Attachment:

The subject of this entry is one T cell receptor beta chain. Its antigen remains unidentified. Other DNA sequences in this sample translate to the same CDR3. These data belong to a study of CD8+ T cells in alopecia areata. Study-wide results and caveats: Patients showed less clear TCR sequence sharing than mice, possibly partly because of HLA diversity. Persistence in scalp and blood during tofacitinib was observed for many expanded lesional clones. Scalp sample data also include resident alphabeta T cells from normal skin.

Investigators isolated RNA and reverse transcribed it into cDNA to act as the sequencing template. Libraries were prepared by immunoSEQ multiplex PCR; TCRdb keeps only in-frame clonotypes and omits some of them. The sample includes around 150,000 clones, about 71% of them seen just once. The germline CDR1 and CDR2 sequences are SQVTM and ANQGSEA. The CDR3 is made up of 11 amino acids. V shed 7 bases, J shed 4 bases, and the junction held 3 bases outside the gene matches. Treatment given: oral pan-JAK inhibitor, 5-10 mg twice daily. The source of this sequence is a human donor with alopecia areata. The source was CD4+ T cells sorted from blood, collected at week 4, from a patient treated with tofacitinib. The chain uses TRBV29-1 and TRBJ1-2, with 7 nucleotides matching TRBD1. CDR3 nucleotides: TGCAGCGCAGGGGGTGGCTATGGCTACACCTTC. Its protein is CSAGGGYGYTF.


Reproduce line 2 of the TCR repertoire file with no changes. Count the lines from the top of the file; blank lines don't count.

Investigators isolated RNA and reverse transcribed it into cDNA to act as the sequencing template. Libraries were prepared by immunoSEQ multiplex PCR; TCRdb keeps only in-frame clonotypes and omits some of them. The sample includes around 150,000 clones, about 71% of them seen just once. The germline CDR1 and CDR2 sequences are SQVTM and ANQGSEA. The CDR3 is made up of 11 amino acids. V shed 7 bases, J shed 4 bases, and the junction held 3 bases outside the gene matches. Treatment given: oral pan-JAK inhibitor, 5-10 mg twice daily. The source of this sequence is a human donor with alopecia areata. The source was CD4+ T cells sorted from blood, collected at week 4, from a patient treated with tofacitinib. The chain uses TRBV29-1 and TRBJ1-2, with 7 nucleotides matching TRBD1. CDR3 nucleotides: TGCAGCGCAGGGGGTGGCTATGGCTACACCTTC. Its protein is CSAGGGYGYTF.